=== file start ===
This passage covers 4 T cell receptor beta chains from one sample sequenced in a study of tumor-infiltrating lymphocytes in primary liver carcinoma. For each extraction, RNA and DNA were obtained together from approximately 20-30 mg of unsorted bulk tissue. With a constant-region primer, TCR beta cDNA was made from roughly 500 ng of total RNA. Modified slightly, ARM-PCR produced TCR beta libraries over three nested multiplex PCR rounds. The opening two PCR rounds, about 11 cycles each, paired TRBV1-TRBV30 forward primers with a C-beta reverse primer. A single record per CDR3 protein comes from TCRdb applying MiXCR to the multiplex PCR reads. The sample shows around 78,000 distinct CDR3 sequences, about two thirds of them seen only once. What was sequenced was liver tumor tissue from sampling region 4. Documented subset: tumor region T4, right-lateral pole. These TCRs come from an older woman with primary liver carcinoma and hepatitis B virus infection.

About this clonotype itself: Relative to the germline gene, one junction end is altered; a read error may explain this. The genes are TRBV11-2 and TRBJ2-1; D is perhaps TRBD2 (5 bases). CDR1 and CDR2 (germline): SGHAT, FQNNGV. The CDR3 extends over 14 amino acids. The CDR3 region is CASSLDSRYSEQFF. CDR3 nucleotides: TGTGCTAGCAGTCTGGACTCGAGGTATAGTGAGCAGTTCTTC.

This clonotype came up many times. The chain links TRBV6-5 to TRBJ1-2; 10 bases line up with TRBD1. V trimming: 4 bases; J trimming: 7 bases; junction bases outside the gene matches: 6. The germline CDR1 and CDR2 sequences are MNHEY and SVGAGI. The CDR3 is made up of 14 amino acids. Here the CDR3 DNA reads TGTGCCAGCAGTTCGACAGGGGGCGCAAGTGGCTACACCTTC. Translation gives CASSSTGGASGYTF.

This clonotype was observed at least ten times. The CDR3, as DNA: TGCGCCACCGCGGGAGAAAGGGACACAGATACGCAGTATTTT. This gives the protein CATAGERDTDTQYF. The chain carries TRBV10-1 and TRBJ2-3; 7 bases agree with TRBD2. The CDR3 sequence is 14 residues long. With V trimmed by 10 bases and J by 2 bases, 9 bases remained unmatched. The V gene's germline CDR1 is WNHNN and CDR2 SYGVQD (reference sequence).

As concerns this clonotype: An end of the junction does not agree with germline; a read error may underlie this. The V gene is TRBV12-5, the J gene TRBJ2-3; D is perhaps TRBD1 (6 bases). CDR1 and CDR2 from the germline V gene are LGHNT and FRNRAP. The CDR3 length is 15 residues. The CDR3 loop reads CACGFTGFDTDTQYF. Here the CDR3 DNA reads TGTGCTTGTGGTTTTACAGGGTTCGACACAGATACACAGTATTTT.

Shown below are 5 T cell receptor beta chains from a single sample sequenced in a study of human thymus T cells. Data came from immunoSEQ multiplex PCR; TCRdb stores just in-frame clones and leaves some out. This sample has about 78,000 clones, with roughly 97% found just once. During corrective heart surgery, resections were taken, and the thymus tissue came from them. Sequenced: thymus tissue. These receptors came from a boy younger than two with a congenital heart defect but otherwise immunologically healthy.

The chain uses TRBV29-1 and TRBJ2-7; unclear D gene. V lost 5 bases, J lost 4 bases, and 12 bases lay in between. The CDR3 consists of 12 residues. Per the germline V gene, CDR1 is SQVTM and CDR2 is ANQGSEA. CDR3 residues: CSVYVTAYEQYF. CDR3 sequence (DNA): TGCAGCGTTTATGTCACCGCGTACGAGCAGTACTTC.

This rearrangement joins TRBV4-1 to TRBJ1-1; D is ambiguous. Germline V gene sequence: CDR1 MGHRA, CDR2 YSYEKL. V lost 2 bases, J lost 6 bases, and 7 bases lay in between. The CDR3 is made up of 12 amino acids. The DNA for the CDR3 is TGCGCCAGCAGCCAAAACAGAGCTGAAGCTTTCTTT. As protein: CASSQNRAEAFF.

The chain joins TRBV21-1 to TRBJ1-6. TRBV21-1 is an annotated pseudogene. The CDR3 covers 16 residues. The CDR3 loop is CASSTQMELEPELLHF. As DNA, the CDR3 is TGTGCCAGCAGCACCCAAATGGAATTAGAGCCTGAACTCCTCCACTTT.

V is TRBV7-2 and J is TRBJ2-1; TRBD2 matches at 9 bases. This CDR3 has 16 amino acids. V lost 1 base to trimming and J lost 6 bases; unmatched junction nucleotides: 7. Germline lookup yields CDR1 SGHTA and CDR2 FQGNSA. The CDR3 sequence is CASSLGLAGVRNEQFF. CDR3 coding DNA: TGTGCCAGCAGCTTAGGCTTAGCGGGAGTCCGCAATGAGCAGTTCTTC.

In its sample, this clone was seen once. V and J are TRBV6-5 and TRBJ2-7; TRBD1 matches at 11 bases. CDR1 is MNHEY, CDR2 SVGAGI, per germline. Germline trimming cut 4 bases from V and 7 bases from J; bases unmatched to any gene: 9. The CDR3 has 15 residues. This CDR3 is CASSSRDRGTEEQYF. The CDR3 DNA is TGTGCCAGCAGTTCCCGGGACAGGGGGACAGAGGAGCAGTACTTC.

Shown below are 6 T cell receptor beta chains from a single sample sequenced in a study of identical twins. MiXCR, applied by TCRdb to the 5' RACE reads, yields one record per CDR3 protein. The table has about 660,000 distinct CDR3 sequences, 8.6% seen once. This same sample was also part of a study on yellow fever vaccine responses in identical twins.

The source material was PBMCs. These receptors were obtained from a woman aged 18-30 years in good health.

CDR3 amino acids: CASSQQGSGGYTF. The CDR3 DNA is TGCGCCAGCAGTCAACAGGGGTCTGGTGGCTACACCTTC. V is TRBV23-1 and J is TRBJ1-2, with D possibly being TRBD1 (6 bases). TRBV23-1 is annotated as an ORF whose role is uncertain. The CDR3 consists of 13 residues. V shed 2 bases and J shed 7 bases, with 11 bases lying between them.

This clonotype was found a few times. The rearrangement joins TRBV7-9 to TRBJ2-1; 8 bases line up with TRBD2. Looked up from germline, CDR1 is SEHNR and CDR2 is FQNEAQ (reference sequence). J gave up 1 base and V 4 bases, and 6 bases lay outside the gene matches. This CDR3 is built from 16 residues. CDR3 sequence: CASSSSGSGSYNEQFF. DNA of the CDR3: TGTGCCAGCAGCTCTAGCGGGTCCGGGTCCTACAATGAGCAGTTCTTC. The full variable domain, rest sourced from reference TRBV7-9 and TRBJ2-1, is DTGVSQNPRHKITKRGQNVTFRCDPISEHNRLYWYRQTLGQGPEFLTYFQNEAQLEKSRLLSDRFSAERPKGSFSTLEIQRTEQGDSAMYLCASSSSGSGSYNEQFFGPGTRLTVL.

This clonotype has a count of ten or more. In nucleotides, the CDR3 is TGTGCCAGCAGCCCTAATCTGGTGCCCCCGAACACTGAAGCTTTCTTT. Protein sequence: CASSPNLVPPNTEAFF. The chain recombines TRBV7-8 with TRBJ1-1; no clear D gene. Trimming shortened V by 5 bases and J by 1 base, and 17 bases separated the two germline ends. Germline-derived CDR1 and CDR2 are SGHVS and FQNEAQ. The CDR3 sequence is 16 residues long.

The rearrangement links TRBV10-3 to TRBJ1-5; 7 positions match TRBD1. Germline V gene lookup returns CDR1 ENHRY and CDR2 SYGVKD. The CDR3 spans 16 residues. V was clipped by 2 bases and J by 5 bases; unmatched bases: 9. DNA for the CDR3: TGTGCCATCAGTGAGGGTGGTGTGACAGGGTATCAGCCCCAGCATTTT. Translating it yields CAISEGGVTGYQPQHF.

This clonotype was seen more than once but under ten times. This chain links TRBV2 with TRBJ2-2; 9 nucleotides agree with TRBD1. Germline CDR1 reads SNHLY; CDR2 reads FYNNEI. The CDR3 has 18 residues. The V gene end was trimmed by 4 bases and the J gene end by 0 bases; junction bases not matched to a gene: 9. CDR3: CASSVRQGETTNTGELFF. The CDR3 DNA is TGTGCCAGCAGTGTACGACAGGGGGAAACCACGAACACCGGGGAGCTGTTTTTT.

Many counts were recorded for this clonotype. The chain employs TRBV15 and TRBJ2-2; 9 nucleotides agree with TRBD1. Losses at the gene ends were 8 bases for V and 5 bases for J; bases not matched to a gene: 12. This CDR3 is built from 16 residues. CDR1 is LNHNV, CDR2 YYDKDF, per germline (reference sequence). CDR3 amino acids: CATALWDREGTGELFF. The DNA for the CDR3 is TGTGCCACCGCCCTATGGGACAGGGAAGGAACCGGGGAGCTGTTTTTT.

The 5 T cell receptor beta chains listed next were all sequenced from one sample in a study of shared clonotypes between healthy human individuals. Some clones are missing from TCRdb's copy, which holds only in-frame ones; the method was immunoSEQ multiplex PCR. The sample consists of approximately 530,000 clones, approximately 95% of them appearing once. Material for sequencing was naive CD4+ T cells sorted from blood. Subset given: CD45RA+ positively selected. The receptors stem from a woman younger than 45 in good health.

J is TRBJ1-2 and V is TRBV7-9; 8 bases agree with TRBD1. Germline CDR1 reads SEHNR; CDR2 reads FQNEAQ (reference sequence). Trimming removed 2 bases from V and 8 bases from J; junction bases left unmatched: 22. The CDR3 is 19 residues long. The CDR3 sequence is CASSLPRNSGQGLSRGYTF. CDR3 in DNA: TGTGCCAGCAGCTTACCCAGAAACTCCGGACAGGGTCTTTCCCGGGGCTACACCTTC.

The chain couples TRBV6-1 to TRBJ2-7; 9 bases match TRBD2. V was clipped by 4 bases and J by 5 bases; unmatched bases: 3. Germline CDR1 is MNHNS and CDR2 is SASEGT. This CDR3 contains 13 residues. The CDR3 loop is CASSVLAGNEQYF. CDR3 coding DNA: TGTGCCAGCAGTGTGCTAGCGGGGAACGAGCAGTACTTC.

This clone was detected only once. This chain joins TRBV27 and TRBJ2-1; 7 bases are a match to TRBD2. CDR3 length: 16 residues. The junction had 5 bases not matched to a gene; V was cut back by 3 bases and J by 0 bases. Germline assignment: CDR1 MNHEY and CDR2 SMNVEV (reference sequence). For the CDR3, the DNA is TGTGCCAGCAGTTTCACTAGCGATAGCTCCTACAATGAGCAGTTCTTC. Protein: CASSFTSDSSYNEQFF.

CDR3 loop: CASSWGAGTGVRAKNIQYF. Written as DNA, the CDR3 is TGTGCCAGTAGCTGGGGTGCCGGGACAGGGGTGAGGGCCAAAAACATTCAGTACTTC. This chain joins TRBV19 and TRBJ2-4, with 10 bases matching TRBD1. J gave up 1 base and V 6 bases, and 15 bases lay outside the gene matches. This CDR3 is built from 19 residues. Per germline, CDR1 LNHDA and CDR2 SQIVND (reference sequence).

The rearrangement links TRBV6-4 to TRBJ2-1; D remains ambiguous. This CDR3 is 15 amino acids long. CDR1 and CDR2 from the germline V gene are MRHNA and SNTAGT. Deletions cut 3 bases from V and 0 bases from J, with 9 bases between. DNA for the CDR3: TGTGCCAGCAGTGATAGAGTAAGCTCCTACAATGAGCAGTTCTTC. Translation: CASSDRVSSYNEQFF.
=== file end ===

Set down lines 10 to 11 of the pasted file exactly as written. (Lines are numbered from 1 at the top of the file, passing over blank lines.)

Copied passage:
V is TRBV7-2 and J is TRBJ2-1; TRBD2 matches at 9 bases. This CDR3 has 16 amino acids. V lost 1 base to trimming and J lost 6 bases; unmatched junction nucleotides: 7. Germline lookup yields CDR1 SGHTA and CDR2 FQGNSA. The CDR3 sequence is CASSLGLAGVRNEQFF. CDR3 coding DNA: TGTGCCAGCAGCTTAGGCTTAGCGGGAGTCCGCAATGAGCAGTTCTTC.

In its sample, this clone was seen once. V and J are TRBV6-5 and TRBJ2-7; TRBD1 matches at 11 bases. CDR1 is MNHEY, CDR2 SVGAGI, per germline. Germline trimming cut 4 bases from V and 7 bases from J; bases unmatched to any gene: 9. The CDR3 has 15 residues. This CDR3 is CASSSRDRGTEEQYF. The CDR3 DNA is TGTGCCAGCAGTTCCCGGGACAGGGGGACAGAGGAGCAGTACTTC.